Centre stage of the MMS UK exhibition stand at Frankfurt Texprocess was a shiny red 1964 Mini Cooper S which we drove from the UK along with a van full of button wrapping machines. The Mini is of course an impressive piece of design and we were taking a risk having such an icon on the stand in case the machines paled into insignificance. This was a calculated risk however as this show was the first time our latest MK 22 had been shown anywhere in the world. The MK 22 is the first fully automatic magazine fed button wrapping machine and is the latest machine to come from the development department of MMS UK. We need not have worried as each and every person to view the machine at the show expressed the same view that this was a revolution in the button securing world since every previous machine had to have each button loaded manually.
The two MK 22 machines drew large enthusiastic crowds eager to see them running without an operator present. By the end of the show it was a close call as to whether it was the Mini or Mk 22 that had been photographed more!
Alongside the MK 22 we exhibited our MMS TF button wrapping thread which continues to be a hugely attractive option for all MMS machines around the world due to the high quality and low price. Of course the highly regarded MK 18 was also displayed on the stand along with the semi automatic MK 6. Hung on the walls were the MK 10 and MK 11 machines which are fondly remembered by many as being quality machines from the MMS factory from years gone by.
Thank you to all for visiting us and we hope to see you soon.
PS. the Mini made it back to Leeds with just a blown wiper motor.
On the 13 – 14th April MMS button securing products were displayed on the stand of leading Polish distributor Contec at the Techconfex exhibition which was in the lovely city of Lodz in Poland. The ‘Manchester’ of Poland was a fitting place to exhibit our latest generation MK 18 automatic button wrapping machine. This machine was extremely well received by the Polish customers who all appreciated the significant benefits of the machine not least the thread savings that it provides. The latest 2016 version of MMS button wrapping thread was also on display. Following the fair significant demand is being filled for both machines and thread.
On the 27 April we were back on the road again to display our equipment and thread at the Tuyap fair in Istanbul. Our Turkish distributor Erbil Makina did a fantastic job presenting our BAT 18 special button attaching machine which is the perfect solution for jacket, coat or leather production due to its versatility and price advantage. Also on display were our MK 6, MK 18 and MK 18S button wrapping machines. Visitors from all over Turkey as well as many countries around the world were eager to see the latest button attachment and securing products on display. Of course the latest button wrapping thread from MMS was greeted enthusiastically as this was the first time it had been exhibited in Turkey.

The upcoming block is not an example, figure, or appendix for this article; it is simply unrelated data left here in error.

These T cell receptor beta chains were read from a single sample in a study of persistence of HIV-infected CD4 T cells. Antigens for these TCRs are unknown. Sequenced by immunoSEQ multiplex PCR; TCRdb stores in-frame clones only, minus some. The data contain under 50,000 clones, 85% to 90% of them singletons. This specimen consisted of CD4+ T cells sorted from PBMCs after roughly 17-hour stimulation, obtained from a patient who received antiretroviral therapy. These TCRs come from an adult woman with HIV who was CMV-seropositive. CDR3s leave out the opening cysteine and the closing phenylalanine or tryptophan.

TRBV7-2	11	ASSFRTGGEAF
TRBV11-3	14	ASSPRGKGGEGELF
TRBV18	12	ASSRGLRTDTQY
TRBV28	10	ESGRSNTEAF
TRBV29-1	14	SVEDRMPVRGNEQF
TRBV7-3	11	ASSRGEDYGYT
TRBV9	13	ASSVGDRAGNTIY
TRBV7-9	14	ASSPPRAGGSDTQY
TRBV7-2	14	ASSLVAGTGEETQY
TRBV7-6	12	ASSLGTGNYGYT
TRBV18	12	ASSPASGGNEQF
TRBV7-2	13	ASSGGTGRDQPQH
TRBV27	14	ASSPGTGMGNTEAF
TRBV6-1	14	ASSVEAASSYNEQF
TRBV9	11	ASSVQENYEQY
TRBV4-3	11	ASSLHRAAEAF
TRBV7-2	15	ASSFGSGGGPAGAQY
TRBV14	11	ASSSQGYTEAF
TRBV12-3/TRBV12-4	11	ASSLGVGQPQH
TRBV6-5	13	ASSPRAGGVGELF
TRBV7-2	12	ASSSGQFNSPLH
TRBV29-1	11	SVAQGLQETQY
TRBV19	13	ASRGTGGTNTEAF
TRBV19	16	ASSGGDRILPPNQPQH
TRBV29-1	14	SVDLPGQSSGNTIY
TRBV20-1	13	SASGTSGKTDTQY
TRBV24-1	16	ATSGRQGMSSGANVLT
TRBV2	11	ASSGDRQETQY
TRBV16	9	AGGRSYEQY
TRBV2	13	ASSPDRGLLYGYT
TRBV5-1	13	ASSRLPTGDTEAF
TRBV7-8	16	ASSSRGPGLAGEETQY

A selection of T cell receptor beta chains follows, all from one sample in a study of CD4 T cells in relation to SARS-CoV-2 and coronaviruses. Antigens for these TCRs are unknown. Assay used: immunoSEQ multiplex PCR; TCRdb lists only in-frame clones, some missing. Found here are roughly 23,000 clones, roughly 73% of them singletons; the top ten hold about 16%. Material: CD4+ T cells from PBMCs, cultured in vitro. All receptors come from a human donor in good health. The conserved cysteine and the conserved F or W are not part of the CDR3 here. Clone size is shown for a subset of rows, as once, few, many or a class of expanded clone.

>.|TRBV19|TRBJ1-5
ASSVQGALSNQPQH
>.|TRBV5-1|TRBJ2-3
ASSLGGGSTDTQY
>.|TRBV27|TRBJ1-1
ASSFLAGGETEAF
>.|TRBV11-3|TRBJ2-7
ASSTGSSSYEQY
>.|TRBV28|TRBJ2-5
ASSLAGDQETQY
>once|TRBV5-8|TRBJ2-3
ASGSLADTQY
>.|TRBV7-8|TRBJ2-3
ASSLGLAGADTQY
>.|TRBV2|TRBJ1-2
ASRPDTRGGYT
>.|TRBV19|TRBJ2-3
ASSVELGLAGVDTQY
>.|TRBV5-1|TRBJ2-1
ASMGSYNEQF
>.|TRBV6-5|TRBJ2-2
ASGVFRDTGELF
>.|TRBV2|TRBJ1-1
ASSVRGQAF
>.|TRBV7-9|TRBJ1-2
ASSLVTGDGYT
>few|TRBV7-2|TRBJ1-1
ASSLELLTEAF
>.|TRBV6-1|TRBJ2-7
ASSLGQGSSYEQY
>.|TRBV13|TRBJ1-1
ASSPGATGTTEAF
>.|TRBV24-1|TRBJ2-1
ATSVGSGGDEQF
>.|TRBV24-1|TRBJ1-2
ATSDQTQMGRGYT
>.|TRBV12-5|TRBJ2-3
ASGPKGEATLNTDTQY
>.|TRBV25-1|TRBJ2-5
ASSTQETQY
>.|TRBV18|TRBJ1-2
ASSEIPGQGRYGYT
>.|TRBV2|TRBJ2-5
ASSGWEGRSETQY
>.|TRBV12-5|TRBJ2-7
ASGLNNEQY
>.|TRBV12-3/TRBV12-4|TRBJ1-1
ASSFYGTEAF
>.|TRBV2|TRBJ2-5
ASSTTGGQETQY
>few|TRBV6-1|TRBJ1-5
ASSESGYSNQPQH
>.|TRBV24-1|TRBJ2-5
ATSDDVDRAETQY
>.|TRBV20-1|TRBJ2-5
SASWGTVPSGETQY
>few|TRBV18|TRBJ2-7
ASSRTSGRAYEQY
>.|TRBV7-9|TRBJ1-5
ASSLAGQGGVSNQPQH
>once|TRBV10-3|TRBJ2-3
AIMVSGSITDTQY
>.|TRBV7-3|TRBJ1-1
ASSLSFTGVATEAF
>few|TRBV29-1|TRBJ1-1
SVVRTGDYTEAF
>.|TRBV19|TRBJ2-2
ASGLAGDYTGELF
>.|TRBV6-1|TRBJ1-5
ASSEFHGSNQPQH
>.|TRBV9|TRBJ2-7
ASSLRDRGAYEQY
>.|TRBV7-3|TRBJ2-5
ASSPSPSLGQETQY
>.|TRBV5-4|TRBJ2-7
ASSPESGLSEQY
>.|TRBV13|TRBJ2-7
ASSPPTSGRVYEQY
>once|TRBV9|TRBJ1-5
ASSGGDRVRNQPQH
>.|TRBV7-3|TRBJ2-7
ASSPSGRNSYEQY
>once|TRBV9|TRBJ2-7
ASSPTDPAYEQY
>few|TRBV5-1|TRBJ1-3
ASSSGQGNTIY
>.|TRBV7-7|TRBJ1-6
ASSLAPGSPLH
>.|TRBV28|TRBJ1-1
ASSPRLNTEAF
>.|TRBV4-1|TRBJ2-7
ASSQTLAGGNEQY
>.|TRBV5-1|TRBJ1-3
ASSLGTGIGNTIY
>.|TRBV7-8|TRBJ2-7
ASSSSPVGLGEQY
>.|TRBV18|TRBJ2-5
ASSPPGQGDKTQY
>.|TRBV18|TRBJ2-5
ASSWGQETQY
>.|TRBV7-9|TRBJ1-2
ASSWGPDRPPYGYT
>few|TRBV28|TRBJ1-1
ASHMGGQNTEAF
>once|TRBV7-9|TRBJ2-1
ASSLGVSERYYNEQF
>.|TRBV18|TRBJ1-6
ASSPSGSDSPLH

MMS stall at Tuyap fair in Istanbul
When a shirt button came loose on a tester’s shirt three years ago we wanted to know what we could do about it. Small things make a big difference when you’re trying to make the best mountain shirt in the world.
As has so often been the case we didn’t have to look beyond Yorkshire to find world class skills to solve the problem. There’s a company called MMS in Guiseley, just twenty miles away. That’s where we met a very clever and very unassuming man called Mason, an inventor and industrial designer.
We learned that as ‘make do and mend’ became a thing of the past, most of us lost the will or ability to sew a button back on and high quality shirts were being returned all over the world because of buttons falling off.
Twenty years ago, Mason who was already well-known in the world of attaching buttons was approached by a Swiss thread maker who with a chemist had developed a type of rubber thread that could be melted over a conventional thread to keep it in place. At that time a Victorian method called frapping was still being used. This essentially meant wrapping some thread around the shank and then sewing it through the shank a few times. Although this had become automated in the 80’s it was still far from perfect.